Graphic designers create visual communications seen every day, every minute, across the globe. Designers develop entertainment, advertising, news and features in all forms, including print publications (magazines, newspapers and brochures) and digital and broadcast media such as game machines, television, web browsers, social platforms and portable devices. As technology continually develops in complexity, so too grow the duties and skills of graphic designers.
STEPS TO BECOMING A GRAPHIC DESIGNER
1.START BUILDING YOUR SKILLS IN HIGH SCHOOL
It never hurts to start early in any field, but it is particularly important when it comes to graphic design. While in high school, students should take classes in art history, drawing, graphic arts and website design. They can put their emerging skills to use designing and producing the school newspaper or yearbook. Graphic design requires a good eye and a creative mind, but also tantamount are the development of solid practical skills and software fluency. The sooner the student begins preparations, the better.
2.EARN A DEGREE IN GRAPHIC DESIGN
There was a time when a graphic designer could get hired strictly on their creative portfolio. Today, however, most employers are looking for designers with a more complete and well-rounded education – the kind only a college degree can provide. A certificate in the field, or an associate’s degree, may be sufficient in some cases, but the U.S. Department of Labor reports that fledgling designers are much more likely to land a quality job only after earning a bachelor’s degree.
There are currently approximately 300 post-secondary institutions in the U.S. that offer degree programs accredited by the National Association of Schools of Art and Design. School options run the gamut from large public universities, to small private colleges, to prestigious art institutes. There are also a growing number of online programs available. Coursework covers a wide range of subjects, such as studio art, principles of design, commercial graphics, web design, advertising and graphics-related computer technology. Classes in marketing and business may be part of the curriculum as well, since designers must be able to compile and submit professional job proposals, and effectively sell themselves to potential clients.
Regardless of the specific degree they choose, graphic design students should look for an accredited program from a reputable school.
Not all college programs in graphic design require internships, but those that do offer students an exceptional opportunity to gain practical experience, to form professional relationships in the design community, and complete work suitable for presentation in their portfolio or design “book”.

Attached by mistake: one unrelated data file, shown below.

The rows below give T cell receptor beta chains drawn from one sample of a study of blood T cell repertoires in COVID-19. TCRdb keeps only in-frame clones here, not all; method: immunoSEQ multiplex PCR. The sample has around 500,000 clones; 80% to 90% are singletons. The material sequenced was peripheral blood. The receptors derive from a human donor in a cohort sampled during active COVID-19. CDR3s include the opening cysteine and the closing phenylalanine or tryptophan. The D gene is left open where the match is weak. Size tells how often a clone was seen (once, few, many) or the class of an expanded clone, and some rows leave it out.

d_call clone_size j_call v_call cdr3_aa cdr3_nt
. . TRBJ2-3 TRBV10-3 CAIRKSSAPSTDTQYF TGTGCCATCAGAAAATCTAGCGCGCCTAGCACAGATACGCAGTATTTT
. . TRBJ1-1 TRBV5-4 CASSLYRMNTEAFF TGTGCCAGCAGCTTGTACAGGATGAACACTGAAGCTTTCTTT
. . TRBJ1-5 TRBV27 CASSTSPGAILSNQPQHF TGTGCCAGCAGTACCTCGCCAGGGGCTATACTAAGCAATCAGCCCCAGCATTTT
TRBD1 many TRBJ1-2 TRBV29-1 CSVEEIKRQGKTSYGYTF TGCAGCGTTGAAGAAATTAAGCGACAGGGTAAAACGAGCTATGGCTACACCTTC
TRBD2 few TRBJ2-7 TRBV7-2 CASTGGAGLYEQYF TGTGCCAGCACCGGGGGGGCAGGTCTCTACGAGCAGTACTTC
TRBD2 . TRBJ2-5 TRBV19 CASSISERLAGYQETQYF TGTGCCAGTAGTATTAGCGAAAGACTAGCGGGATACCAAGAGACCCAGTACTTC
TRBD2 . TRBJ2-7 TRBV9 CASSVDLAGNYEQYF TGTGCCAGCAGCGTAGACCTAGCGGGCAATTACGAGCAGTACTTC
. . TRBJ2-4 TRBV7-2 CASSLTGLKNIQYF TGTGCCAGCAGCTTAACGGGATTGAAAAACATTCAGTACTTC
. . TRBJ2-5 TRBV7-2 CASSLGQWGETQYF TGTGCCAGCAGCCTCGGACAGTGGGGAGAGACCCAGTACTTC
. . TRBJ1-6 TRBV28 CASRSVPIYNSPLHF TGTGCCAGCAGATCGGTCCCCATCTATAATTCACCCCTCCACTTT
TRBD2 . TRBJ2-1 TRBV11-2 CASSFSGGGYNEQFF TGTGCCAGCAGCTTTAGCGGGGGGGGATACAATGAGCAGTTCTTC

4.CREATE A COMPELLING PORTFOLIO
While a solid resume is an important aspect of any job search, the biggest asset to someone looking for a job in graphic design is an impressive portfolio. Though graphic designers will need a resume, the only way for a prospective employer to understand an applicant’s abilities is through a portfolio demonstrating a range of work and growth as a designer.
There was a time when a graphic design portfolio was a simple collection of a designer’s best newspaper and magazine advertisements. Professional portfolios today are much more sophisticated, consisting not only of print ads, but also including online advertisements, website graphics, and even a television commercial reel and animation demo. It is not uncommon for job seekers today to carry fully digital versions of their portfolio on CD or DVD with them to interviews – along with the more traditional paper version – and many designers also maintain their own up-to-date design portfolio websites.
For students just starting out, presenting a large and varied portfolio is difficult given the limited amount of completed work they’ll have done. In that case, they should focus on quality instead of quantity, presenting only their best design samples, and a portfolio arranged to meet a prospective employer’s specific needs.
Graphic design is a constantly changing and developing field. Designers must keep up with the commercial and artistic trends in the industry – or they may find themselves quickly left behind. They must also remain current on new and updated computer graphics and design software programs, which are in a near constant state of evolution. This is particularly true for designers working as freelancers, and for those interested in advancing to higher positions within their companies. Organizations such as the American Institute of Graphic Arts or the Graphic Artists Guild provide members with educational updates on new technology, software or methodology. Completing certification programs in vendor-specific design software can also help build credentials.
6.RETURN TO SCHOOL
Graphic designers may choose to advance their skills, creativity and deep knowledge of the field by adding a graduate degree or post-secondary certificate. There are master’s degree programs created specifically for designers wishing to advance in theoretical studies (MA) or concentrate their work on a studio degree (MFA).